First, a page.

In light of my last couple of posts about listening and recordings, I thought I would point you towards this interesting article I had on my 'to read' list for several months, that just happened to fit the subject perfectly. It's called "Learning from Listening" and the author holds some of the same opinions I do, and some differing ones. Taken as a whole, I thought it would be worth sharing several excerpts, annotated with some of my own commentary.
There are many benefits in listening to the repertoire you are working on, on disc and in concert, as well as “listening around” the music – works from the same period by the same composer, and works by his/her contemporaries. Such listening gives us a clearer sense of the composer’s individual soundworld and an understanding of how aspects such as orchestral writing or string quartet textures are presented in piano music, for example.
I've always had problems with "you have to", when it comes to interpreting music. As in, "You HAVE TO know the Beethoven quartets to understand his piano music" or "You HAVE TO know Schumann's love letters to Clara to play the Fantasy". In a blind listening, no one can say definitively that 'yes', I clearly know and understand Beethoven's late quartets. But I like this "listening around". Especially when it's expanded to other composers of the time period. Composers always notate their music with certain assumptions that performers would understand the written symbols. Seeing and understanding works of the time could give a fuller picture of what was implied or taken for granted in musical notation.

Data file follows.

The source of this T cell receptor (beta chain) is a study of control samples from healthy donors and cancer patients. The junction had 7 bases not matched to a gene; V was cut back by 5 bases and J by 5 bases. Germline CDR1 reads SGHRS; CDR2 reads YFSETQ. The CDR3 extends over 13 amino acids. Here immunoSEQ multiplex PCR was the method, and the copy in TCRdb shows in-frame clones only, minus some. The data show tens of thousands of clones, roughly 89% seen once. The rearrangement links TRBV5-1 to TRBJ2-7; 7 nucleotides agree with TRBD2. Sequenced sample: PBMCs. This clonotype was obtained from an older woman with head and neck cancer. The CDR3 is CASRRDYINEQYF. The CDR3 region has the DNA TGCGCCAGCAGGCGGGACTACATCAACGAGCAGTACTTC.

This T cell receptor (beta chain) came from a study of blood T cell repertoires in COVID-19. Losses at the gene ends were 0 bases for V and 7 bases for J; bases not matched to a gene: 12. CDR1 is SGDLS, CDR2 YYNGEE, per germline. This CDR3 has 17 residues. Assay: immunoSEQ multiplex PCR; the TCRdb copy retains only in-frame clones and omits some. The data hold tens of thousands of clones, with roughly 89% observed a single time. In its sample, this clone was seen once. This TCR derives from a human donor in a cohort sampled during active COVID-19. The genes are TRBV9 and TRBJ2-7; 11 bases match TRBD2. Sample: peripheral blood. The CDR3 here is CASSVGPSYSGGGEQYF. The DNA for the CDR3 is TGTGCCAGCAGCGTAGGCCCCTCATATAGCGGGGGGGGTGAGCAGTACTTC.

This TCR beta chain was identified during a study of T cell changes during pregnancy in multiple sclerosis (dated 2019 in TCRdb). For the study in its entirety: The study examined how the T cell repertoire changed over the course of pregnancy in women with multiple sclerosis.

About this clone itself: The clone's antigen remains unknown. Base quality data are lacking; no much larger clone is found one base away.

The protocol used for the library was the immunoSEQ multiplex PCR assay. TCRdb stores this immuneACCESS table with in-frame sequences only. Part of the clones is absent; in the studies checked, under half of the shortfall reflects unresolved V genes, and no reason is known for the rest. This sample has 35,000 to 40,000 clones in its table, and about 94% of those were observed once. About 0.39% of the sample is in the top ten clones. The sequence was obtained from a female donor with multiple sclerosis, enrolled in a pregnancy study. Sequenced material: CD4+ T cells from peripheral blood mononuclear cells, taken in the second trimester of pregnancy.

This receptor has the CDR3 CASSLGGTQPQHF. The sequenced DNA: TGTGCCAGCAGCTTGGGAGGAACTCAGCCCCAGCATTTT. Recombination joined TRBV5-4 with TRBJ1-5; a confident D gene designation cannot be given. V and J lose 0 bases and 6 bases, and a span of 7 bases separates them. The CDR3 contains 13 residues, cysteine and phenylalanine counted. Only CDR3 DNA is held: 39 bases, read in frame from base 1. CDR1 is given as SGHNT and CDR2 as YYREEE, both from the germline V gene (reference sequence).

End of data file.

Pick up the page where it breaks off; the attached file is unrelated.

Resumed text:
Conversely, hearing a performance which I may dislike is never a waste of time. When I heard Andras Schiff perform Schubert’s penultimate piano sonata (in A, D959), a work with which I have spent a long time in recent years, I found myself balking at certain things he did to the music – not that anything was “wrong”, it was simply not to my taste. But one thing I took away from that performance was his pedantic treatment of rests in the first movement (Schubert uses rests to create drama, rhythmic drive and moments of suspension or repose) and this definitely informed my practising when I next went to the piano to work on the sonata.